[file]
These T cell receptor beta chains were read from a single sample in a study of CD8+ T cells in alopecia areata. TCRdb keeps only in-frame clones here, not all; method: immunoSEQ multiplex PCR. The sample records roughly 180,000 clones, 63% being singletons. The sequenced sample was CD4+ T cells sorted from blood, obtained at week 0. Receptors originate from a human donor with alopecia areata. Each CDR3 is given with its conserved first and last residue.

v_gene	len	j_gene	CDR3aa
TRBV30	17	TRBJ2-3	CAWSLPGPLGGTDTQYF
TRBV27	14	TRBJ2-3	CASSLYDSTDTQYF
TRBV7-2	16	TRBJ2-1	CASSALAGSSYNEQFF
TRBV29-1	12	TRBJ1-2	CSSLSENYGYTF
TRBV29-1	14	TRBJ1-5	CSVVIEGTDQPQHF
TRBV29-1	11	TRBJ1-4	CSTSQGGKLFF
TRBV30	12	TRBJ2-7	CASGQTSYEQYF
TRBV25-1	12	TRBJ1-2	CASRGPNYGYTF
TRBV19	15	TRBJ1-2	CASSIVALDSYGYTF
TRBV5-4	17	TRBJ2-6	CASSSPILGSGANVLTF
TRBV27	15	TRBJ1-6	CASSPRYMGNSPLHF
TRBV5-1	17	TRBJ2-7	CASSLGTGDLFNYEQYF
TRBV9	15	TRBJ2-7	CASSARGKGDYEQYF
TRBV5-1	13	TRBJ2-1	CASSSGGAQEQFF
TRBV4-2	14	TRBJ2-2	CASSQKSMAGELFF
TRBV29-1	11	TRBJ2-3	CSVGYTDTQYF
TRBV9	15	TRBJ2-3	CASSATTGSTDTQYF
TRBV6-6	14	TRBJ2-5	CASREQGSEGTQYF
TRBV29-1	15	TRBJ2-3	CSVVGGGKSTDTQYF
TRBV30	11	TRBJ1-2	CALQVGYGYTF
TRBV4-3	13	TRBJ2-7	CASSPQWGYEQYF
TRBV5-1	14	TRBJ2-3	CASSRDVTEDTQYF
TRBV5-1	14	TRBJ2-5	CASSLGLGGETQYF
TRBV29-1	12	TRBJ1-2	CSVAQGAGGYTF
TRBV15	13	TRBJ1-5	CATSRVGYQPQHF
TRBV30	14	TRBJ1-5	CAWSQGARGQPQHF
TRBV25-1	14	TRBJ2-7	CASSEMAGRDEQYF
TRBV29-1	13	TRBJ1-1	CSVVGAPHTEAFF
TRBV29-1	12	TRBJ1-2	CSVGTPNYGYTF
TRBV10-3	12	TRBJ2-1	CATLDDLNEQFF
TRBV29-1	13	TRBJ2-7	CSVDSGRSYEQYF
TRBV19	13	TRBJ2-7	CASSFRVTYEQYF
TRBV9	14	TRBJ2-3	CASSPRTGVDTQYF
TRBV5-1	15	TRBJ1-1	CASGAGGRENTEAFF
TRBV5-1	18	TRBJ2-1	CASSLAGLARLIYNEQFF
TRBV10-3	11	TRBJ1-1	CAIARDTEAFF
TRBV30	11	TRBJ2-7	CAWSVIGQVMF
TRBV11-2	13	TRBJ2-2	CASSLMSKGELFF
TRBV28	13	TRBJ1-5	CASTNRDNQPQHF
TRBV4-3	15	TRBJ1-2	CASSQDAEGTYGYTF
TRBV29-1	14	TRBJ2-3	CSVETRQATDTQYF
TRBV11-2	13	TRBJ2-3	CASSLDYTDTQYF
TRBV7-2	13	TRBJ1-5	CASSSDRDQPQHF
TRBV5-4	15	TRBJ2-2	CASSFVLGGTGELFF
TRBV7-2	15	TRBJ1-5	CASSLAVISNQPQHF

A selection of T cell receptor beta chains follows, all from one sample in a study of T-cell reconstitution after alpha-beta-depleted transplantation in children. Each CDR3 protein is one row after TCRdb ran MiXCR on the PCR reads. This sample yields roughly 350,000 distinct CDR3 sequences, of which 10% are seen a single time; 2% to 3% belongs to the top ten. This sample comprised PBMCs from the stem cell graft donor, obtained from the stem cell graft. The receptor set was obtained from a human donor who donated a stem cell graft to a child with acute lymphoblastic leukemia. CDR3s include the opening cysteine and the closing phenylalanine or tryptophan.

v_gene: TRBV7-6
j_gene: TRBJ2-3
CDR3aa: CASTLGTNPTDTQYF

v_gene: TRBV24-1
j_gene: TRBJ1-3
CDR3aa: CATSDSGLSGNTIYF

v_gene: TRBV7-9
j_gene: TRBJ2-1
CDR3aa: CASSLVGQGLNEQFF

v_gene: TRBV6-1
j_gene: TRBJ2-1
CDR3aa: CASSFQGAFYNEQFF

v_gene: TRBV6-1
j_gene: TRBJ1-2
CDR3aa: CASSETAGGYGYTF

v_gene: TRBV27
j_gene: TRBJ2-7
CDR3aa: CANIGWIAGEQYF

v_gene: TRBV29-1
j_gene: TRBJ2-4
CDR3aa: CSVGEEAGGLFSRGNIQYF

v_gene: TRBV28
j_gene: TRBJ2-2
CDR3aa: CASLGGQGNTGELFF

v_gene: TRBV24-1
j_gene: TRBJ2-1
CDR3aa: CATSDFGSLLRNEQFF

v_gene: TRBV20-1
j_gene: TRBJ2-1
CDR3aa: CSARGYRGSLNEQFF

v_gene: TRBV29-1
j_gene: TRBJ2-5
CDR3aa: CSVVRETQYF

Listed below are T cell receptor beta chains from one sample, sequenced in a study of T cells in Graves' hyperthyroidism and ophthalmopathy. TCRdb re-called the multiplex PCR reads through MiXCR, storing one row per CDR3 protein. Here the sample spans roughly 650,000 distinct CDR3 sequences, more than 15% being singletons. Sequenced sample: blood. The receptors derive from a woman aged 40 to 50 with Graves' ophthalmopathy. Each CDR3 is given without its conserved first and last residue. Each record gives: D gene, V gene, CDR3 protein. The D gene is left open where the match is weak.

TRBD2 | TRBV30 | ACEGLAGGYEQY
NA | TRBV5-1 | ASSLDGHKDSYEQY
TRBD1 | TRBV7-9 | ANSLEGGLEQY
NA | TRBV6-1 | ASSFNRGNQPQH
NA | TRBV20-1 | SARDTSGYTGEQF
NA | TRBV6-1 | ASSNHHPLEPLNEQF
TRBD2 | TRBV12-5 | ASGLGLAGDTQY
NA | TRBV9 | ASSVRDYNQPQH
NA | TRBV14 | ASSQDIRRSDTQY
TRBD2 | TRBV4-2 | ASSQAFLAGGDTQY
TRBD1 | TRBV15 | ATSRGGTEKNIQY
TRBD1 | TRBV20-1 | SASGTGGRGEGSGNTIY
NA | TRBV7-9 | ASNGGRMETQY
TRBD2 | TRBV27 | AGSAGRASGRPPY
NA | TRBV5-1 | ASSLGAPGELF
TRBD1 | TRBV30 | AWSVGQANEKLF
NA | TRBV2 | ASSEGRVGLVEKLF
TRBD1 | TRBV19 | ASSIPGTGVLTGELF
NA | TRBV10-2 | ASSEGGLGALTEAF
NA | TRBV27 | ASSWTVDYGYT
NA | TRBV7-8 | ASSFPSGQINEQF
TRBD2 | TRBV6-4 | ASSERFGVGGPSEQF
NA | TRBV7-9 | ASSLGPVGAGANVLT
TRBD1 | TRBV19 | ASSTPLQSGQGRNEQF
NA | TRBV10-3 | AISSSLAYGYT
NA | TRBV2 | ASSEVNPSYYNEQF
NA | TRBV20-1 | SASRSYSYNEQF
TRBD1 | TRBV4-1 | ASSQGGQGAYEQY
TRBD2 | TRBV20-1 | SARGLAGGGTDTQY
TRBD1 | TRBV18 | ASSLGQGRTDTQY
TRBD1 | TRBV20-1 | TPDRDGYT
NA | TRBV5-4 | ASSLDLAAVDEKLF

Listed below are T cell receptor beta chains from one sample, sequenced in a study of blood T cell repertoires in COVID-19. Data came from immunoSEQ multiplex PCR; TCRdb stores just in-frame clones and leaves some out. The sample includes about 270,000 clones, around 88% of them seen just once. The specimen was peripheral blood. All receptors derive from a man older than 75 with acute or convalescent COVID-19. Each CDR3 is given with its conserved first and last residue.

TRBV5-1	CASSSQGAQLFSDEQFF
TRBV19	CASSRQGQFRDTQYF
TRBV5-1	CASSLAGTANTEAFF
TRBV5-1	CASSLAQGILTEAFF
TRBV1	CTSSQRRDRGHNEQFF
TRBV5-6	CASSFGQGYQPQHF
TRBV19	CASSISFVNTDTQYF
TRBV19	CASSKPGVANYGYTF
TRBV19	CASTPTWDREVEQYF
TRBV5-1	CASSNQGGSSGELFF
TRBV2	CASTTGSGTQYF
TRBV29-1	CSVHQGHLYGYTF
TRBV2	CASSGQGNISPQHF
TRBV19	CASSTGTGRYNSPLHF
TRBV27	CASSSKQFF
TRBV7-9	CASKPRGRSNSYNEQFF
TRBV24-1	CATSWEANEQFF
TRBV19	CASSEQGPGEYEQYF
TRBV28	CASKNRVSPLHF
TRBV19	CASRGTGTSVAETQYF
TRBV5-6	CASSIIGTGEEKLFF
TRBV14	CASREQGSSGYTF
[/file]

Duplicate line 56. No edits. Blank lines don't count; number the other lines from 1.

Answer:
j_gene: TRBJ2-1